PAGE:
One of the first observations I made after successfully mounting my desktop was how compliant in torsion it was. This error motion was previously a source of concern — I decided to make fibreglass-reinforced nylon brackets because it turns out the 12-gauge steel framing brackets I was planning on using would have yielded at the corners under full design load. Some preliminary testing with 20 lbs of dead weights on the edge of the desktop showed that the brackets were significantly less stiff than I expected.
Error in Analysis
Going back through my error budget spreadsheet, I realized that I had made the mistake of using material properties for fiberglass instead of the composite material, resulting in my modulus being off by a couple of orders of magnitude. Looking back, this is really a juvenile error — the Markforged printers lay down continuous-fiber reinforcement instead of extruding chopped-fiber filled polymer, so the resulting part stiffness really depends on how much reinforcing fiber you put into your print and where you put them. I should have taken more time to do a sanity check when designing this part.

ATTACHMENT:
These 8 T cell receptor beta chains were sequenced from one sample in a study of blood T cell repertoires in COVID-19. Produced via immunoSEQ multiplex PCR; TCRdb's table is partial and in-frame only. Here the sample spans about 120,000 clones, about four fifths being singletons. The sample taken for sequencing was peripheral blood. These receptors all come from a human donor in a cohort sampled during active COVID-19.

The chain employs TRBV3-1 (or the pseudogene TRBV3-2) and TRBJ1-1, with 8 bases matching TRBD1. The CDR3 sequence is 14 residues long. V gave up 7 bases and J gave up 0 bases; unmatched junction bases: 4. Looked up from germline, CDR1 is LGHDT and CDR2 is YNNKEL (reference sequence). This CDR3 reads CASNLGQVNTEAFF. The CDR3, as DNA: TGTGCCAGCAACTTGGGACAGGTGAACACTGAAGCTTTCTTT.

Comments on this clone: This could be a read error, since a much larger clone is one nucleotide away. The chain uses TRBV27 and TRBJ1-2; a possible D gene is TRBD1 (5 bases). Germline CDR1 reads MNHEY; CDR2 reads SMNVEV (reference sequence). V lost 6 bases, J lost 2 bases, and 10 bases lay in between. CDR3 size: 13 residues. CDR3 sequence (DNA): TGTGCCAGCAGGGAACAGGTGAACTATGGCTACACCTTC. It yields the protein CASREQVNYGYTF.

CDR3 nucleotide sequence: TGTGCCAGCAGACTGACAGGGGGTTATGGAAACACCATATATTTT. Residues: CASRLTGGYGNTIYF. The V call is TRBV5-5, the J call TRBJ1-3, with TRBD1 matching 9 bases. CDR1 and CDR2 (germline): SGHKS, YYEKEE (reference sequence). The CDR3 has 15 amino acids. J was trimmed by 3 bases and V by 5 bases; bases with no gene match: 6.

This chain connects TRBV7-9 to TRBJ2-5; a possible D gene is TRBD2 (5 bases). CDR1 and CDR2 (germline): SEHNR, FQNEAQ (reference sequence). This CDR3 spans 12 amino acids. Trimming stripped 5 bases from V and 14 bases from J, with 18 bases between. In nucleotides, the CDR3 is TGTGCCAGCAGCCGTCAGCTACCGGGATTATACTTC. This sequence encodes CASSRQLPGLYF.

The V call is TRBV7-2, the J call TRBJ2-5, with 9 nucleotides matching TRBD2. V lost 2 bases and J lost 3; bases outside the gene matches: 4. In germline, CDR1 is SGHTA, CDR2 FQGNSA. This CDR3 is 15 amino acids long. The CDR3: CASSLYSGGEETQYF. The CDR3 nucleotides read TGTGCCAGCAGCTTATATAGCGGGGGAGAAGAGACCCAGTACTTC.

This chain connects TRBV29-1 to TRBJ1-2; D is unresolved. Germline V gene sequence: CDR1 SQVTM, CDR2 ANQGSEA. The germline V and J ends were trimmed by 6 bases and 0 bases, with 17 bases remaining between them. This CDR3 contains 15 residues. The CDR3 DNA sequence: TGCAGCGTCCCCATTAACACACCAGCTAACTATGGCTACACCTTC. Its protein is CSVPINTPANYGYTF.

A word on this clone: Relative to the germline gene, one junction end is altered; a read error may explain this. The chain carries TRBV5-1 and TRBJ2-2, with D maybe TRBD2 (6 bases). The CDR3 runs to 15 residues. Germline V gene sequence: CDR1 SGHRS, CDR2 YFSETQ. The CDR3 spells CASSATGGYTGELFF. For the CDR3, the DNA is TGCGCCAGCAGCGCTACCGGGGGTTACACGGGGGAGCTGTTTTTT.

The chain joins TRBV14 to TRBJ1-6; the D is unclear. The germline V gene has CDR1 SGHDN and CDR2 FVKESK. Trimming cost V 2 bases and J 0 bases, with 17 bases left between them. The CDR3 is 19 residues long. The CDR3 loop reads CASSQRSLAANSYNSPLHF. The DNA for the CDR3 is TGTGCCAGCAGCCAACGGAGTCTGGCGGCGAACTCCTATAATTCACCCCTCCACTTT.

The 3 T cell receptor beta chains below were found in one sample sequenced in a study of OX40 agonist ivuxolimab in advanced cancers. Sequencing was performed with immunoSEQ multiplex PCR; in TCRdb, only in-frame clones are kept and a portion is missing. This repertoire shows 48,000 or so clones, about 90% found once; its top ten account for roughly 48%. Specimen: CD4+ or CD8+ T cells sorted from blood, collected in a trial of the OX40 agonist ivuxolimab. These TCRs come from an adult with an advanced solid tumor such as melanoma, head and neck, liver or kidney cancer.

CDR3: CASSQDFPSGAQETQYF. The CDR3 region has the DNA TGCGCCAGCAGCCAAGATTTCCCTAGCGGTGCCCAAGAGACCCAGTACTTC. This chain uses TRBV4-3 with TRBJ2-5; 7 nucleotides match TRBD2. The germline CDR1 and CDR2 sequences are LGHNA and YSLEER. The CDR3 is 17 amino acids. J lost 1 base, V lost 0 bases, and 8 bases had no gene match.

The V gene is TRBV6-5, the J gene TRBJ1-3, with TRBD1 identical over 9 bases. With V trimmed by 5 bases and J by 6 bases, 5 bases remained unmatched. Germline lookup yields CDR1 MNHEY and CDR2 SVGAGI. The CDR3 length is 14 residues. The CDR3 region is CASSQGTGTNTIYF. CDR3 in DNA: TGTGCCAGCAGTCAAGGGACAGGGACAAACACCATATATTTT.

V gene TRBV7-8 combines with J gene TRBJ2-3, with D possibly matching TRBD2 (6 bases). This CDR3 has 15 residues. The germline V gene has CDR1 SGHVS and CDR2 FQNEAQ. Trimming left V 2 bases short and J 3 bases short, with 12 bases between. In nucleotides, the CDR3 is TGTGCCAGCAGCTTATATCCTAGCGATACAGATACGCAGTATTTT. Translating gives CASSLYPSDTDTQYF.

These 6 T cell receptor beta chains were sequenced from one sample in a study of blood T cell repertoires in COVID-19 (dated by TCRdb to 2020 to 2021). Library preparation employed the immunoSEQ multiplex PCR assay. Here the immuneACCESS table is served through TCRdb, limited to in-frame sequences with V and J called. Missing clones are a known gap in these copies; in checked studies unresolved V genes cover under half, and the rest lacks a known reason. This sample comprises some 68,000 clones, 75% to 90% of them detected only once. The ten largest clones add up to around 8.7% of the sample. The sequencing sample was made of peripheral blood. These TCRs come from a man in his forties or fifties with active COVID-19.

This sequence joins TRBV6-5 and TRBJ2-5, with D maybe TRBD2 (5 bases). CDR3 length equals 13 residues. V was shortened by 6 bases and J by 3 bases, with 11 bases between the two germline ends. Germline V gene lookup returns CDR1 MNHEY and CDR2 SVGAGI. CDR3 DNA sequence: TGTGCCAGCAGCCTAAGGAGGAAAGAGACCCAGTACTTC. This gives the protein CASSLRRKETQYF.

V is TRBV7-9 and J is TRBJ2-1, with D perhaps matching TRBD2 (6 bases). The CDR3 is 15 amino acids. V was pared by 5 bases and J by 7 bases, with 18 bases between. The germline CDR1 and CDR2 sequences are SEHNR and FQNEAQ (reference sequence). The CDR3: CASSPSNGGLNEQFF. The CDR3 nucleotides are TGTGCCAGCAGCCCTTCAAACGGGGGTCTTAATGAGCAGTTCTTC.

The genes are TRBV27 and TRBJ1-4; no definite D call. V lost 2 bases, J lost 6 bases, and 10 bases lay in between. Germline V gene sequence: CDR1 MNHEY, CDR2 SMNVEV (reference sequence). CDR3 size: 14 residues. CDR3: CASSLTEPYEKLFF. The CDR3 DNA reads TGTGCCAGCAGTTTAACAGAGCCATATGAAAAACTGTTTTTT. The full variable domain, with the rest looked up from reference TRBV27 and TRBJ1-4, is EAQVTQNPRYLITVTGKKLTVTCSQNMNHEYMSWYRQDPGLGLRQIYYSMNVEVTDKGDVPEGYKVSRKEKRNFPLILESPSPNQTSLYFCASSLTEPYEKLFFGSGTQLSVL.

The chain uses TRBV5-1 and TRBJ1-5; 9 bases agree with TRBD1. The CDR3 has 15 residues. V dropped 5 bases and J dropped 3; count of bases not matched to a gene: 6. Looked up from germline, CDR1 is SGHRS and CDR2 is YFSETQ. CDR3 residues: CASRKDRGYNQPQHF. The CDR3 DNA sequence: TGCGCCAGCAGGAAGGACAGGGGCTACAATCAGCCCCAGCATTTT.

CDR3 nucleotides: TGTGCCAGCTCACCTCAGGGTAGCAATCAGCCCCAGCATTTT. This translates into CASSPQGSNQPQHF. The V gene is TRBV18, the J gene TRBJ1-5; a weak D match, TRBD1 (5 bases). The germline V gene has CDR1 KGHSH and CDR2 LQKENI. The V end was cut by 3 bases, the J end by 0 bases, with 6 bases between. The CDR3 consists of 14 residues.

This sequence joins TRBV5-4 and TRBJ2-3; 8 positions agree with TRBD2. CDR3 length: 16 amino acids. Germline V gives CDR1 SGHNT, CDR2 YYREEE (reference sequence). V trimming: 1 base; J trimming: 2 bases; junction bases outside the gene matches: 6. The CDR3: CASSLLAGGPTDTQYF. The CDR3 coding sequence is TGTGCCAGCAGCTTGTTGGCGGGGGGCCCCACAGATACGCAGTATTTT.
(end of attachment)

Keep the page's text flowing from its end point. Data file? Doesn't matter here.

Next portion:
Fortunately, I managed to finish my desk about a week before the demo, so there will be time to fix this. Simply making the same part out of aluminum would give me all the stiffness I need and more. The easiest way to do this would be to reproduce the sandwich structure by stacking two aluminum angle sections to give the two parallel projections. However, I didn’t like the aesthetics of this design, so I decided to machine my replacement brackets out of some scrap aluminum stock I found at the Makerworkshop. This is obviously not the most efficient way to manufacture these parts, but they are going to be highly visible, and this desk is going to be a onesie, so I decided to do it anyway.
The print for this part can be found here.